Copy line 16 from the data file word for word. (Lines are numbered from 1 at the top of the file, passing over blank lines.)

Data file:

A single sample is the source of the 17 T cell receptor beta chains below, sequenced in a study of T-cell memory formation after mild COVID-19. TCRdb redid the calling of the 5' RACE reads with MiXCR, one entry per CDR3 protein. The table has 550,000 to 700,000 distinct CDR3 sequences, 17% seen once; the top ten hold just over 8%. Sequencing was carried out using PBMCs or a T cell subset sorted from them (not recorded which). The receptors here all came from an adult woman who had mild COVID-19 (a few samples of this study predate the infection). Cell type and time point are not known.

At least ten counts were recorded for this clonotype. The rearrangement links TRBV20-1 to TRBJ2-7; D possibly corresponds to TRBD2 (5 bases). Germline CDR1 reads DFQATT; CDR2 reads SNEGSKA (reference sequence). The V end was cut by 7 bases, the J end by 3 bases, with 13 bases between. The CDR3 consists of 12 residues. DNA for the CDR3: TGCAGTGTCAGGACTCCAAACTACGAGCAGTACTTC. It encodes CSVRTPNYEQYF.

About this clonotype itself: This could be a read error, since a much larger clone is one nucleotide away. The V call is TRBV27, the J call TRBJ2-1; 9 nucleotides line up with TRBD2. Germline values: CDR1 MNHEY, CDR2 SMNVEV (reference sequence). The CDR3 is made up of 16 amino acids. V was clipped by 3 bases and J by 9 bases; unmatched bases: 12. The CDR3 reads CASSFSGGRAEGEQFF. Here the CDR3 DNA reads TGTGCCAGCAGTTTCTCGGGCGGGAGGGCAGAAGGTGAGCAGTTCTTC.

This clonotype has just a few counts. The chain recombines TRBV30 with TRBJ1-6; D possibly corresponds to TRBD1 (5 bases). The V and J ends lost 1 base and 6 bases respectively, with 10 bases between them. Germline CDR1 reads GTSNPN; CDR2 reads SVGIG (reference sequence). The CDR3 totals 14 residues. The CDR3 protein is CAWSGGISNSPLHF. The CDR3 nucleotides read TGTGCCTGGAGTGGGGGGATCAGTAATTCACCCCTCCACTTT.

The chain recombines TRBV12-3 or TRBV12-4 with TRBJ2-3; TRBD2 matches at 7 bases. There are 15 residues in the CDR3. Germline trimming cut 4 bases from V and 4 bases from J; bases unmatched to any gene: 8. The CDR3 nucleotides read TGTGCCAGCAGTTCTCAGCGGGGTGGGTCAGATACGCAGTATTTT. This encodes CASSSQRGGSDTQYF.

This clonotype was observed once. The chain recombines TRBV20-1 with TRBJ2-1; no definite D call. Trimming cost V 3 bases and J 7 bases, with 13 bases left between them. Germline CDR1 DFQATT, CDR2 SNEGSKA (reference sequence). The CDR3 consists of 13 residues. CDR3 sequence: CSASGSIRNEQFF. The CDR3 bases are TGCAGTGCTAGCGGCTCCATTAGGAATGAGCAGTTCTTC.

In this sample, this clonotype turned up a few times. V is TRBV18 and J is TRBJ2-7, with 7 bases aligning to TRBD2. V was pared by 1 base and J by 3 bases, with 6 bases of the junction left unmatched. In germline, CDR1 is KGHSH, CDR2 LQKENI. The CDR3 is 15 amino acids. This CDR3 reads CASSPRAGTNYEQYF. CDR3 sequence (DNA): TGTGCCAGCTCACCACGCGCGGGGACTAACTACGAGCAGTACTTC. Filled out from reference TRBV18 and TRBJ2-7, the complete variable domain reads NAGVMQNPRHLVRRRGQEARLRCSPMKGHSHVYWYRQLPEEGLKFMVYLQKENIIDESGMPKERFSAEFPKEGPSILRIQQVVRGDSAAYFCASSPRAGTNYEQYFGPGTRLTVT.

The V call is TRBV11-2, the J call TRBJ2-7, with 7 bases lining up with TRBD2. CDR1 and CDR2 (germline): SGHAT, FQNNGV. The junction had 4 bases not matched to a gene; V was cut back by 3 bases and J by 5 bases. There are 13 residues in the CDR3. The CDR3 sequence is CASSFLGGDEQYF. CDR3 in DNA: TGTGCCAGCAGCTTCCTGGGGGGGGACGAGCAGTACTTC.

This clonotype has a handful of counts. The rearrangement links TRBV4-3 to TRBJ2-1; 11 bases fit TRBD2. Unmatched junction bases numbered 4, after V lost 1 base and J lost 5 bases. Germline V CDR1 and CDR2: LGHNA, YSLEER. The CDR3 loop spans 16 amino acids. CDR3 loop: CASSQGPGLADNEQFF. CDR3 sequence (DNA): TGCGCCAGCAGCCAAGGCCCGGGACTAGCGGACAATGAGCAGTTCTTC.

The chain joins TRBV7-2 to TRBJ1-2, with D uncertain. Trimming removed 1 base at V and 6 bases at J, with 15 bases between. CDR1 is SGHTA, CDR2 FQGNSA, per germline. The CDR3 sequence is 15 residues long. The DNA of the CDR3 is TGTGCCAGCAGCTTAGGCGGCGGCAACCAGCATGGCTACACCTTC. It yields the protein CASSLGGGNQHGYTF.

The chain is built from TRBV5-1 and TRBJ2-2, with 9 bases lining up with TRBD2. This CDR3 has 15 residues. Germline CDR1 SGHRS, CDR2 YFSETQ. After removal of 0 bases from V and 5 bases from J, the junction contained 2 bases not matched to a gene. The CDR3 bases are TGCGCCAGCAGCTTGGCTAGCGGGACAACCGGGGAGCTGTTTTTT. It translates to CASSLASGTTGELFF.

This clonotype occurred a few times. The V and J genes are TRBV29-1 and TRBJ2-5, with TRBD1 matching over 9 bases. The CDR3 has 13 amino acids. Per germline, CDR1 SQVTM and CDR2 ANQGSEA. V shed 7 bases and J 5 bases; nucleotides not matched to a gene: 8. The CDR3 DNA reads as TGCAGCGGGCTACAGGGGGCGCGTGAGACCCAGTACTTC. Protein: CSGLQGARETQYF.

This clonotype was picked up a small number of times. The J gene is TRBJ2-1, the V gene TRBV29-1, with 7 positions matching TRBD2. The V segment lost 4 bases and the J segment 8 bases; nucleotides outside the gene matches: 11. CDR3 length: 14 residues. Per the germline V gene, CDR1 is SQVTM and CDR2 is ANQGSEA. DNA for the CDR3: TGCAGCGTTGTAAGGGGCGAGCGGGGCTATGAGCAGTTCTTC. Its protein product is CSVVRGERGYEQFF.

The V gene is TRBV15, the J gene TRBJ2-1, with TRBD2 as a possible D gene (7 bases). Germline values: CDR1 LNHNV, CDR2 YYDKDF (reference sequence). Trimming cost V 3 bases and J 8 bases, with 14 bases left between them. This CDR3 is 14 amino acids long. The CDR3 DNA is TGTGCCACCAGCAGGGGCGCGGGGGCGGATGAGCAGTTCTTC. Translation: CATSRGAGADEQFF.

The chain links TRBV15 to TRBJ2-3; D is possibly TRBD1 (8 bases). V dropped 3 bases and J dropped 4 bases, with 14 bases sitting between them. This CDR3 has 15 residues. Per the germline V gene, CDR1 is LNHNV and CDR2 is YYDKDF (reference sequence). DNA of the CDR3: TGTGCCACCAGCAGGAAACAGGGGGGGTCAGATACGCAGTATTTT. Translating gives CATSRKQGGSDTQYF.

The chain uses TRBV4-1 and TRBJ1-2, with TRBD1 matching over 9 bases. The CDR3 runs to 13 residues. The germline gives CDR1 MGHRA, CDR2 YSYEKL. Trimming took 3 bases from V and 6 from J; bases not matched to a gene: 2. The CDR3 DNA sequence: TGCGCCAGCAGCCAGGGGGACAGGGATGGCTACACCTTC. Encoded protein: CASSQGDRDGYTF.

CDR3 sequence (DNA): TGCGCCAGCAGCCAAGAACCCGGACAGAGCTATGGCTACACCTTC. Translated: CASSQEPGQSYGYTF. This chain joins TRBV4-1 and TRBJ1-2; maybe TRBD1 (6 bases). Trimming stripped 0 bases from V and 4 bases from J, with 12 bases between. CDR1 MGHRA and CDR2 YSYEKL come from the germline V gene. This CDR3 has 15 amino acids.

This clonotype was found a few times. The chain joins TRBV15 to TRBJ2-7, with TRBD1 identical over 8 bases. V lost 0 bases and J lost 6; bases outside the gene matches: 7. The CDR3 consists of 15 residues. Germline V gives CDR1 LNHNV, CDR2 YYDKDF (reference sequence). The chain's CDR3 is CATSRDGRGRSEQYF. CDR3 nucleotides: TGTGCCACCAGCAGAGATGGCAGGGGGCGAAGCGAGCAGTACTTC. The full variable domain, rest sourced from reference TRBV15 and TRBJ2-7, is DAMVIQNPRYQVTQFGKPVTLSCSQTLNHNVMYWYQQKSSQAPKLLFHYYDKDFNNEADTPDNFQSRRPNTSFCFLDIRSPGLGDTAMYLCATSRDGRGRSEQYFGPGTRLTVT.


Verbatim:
The chain uses TRBV4-1 and TRBJ1-2, with TRBD1 matching over 9 bases. The CDR3 runs to 13 residues. The germline gives CDR1 MGHRA, CDR2 YSYEKL. Trimming took 3 bases from V and 6 from J; bases not matched to a gene: 2. The CDR3 DNA sequence: TGCGCCAGCAGCCAGGGGGACAGGGATGGCTACACCTTC. Encoded protein: CASSQGDRDGYTF.